Next: be an EMT, Medic, and/or firefighter. This is what my wife and I did, and it pretty much changed our lives for the better. We met people who are our friends after 30 years, it gets you around great guys and gals that you wouldn’t normally be with in college, and it gives you the best possible clinical experience. This experience is that you get medical training, you apply it through direct patient interactions where you actually have to make critical clinical decisions, and most importantly you are exposed to medical error and corrective actions, which are very important to see. It requires you to take time to get trained, to study, take tests, demonstrate your competence, and run shifts. Needless to say, this is my recommendation.
Finally, to make yourself the ultimate triple threat, you need research (grades, clinical experience, and research is the triple threat). It is not hard to find research opportunities if you go to school near an academic medical center, but it takes effort to get something worthwhile out of the experience. I have been the “mentor” for quite a few college students who didn’t do squat, and a few that worked their butts off. It is pretty much up to you. When I did this, I just looked in the back of the scientific journals, and wrote letters to people I wanted to work with. Usually they know people where you are and can hook you up. Also, many colleges have summer and school year research programs that are easy to get into. Research is also interesting. It is important to learn the scientific method, and how to design and interpret an experiment. My research experience has made me a better doctor by teaching me how to evaluate scientific evidence. I think if you can do it, research is very important. You probably will not get to publish anything unless you get real lucky, but the letter of recommendation from the research mentor will be helpful.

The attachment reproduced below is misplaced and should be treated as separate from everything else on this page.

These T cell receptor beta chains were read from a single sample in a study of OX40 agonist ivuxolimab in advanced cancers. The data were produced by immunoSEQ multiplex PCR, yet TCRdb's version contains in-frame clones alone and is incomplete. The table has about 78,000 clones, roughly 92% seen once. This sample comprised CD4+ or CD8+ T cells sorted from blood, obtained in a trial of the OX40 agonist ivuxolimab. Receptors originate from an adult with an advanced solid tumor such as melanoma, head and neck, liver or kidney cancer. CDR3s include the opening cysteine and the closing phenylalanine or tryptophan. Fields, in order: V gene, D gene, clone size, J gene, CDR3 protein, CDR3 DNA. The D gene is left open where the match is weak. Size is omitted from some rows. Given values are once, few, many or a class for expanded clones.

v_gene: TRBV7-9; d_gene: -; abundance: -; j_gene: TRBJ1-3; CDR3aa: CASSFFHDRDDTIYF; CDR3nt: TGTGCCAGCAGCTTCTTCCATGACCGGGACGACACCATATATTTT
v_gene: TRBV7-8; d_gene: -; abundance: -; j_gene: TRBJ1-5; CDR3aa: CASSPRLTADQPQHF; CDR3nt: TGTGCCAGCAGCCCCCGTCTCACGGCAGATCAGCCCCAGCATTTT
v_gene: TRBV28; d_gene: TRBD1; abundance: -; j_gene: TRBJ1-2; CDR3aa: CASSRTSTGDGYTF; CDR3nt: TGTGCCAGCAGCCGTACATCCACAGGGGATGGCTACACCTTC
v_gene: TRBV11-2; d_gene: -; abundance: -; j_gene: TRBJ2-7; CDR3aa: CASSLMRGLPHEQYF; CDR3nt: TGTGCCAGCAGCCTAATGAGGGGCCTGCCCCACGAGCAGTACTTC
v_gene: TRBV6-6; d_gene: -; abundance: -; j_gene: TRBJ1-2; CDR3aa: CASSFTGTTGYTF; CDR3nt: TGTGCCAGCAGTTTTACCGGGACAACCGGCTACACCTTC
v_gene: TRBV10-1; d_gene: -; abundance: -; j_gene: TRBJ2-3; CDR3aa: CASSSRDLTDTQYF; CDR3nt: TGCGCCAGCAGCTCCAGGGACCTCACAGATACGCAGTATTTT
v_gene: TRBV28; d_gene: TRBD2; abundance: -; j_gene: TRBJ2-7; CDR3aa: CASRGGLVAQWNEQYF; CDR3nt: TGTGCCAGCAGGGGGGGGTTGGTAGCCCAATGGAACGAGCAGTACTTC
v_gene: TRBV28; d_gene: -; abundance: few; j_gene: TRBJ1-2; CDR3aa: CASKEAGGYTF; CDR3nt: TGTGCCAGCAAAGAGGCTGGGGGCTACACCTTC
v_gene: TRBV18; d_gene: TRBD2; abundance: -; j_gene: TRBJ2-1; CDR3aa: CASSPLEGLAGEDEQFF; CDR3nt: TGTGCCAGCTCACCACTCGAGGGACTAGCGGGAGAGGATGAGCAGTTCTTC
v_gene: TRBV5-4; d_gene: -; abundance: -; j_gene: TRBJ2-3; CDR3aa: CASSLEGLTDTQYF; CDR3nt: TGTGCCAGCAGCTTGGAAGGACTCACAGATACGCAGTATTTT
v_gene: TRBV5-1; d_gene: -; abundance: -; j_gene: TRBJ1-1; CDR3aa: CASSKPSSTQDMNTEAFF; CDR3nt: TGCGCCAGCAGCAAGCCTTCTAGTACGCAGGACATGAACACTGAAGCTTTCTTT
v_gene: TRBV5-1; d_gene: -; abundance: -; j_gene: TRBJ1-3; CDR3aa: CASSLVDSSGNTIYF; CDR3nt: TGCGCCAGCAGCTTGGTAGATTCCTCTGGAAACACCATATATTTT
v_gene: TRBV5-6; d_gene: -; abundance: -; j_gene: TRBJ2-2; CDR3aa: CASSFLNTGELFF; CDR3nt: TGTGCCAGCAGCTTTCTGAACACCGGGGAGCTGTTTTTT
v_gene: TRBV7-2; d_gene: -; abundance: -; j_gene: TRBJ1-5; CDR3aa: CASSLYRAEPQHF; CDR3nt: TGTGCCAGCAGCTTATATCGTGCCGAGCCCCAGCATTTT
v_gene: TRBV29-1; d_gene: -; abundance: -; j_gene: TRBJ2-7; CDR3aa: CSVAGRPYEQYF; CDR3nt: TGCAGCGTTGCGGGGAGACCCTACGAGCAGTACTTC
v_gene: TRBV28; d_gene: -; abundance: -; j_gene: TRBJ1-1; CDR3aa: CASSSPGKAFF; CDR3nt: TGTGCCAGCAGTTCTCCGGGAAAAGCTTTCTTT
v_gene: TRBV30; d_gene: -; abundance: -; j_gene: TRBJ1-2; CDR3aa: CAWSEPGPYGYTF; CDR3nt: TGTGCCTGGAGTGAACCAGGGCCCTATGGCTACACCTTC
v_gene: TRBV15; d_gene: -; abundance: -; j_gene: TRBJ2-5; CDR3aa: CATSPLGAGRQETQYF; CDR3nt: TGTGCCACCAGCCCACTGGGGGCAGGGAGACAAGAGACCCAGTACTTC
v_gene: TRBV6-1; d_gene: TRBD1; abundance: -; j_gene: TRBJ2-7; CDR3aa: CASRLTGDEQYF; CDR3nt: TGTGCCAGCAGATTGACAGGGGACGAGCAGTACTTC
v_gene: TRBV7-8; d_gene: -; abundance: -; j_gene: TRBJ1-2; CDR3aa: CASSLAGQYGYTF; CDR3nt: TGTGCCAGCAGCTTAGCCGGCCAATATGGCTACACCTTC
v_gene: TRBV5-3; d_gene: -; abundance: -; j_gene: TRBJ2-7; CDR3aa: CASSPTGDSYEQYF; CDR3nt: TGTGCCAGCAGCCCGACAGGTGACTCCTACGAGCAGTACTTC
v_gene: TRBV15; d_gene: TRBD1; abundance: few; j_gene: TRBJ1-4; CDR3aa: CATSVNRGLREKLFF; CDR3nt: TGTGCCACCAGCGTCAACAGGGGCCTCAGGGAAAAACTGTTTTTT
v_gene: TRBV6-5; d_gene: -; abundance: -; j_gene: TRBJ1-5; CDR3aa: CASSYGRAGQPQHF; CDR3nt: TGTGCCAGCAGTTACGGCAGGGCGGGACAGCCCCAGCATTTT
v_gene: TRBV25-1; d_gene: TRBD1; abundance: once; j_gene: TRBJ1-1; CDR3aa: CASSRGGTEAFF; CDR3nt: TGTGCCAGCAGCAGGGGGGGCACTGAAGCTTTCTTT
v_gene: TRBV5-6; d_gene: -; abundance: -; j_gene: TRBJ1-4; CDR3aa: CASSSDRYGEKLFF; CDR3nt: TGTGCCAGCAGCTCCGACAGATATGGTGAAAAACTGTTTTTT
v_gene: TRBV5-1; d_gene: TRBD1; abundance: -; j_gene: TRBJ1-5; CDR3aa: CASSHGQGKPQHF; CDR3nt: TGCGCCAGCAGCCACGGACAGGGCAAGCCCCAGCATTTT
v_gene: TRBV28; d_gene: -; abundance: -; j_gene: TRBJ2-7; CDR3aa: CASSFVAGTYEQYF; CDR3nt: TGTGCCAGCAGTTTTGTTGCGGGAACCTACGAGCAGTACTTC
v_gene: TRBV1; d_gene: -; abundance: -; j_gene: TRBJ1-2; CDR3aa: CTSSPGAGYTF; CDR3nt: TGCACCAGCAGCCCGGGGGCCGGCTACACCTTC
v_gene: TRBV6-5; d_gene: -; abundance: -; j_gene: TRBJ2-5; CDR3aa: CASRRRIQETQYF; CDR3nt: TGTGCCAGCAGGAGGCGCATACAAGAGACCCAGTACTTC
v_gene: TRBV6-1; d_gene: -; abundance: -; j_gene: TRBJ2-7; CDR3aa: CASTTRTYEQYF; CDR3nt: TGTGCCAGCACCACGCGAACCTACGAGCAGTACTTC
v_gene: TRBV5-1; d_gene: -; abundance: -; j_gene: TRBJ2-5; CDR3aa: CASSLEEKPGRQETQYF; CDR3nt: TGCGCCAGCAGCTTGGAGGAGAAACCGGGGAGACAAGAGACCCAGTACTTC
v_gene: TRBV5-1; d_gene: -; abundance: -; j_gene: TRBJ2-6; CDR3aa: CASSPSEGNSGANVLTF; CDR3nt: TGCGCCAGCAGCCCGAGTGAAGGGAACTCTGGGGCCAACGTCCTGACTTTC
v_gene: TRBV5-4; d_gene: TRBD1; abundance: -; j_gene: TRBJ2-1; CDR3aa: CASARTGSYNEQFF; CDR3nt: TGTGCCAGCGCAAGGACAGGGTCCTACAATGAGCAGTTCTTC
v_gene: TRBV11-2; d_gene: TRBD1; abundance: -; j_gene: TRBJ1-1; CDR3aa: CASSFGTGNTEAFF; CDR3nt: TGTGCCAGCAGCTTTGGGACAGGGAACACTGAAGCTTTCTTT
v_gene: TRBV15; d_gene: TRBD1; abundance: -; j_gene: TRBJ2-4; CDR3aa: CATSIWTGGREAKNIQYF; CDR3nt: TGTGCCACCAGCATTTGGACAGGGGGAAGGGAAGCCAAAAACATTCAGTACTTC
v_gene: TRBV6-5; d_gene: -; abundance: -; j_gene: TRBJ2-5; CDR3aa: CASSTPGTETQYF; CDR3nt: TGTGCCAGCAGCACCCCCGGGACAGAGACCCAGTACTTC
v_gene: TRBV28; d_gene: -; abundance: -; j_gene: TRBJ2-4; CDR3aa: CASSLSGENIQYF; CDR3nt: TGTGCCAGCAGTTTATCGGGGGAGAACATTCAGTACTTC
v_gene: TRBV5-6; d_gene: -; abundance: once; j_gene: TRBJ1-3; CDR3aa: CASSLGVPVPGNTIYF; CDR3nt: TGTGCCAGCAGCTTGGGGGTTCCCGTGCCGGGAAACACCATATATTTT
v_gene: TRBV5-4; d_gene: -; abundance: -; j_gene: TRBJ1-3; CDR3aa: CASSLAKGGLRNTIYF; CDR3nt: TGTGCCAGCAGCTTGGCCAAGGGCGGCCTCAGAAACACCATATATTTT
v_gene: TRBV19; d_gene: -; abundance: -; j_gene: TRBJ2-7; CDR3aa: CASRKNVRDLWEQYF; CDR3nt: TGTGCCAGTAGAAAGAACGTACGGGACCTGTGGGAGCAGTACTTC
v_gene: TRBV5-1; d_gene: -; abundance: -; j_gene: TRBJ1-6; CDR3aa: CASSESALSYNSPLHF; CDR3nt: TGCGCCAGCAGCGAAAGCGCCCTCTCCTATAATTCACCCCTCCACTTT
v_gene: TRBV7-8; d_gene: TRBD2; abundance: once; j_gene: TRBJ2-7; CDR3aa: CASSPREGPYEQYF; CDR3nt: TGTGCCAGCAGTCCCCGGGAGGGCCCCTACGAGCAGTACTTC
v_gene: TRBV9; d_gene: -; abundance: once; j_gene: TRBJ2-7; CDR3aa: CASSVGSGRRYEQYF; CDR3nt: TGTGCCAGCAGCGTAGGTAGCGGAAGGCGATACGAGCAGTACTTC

Well that’s it. Hope this was helpful. Don’t hesitate to contact me if I can help.
A discussion of sepsis for pre-hospital and hospital providers. I go over the causes, signs, symptoms, and emergency treatment of sepsis and septic shock. A little original gospel sax at the beginning and end. Thanks, JY
Since so many people reading this could be working in fire and EMS to get prepared for medical school, I thought I would take a little time and talk about my thoughts on this. For the people reading clinicalbraintraining.com who are in med school already, go back to studying or go see your patients.
First, my qualifications to talk about this. Other than being an MD for 24 years, and getting into med school along with my wife, my wife and I were both on the admissions committee at MCV/VCU in our senior years and participated completely: evaluation of applications, interviewing applicants, and sitting in and voting on final decisions. Also, I have worked with hundreds of medical students over these 22 years, and I always make a point of finding out: where you went to college, what your major was, and your path to medical school. From this, I have been able to draw many conclusions about how to become a physician. I have little or no experience with DO admissions, but in general, everything is fairly similar, except your GPA and MCAT scores can be lower (about 0.2 for GPA, and about 15% lower for MCATS, these are estimates). Also, all my sons want to be physicians, so I have had to relearn some of the statistics and strategies.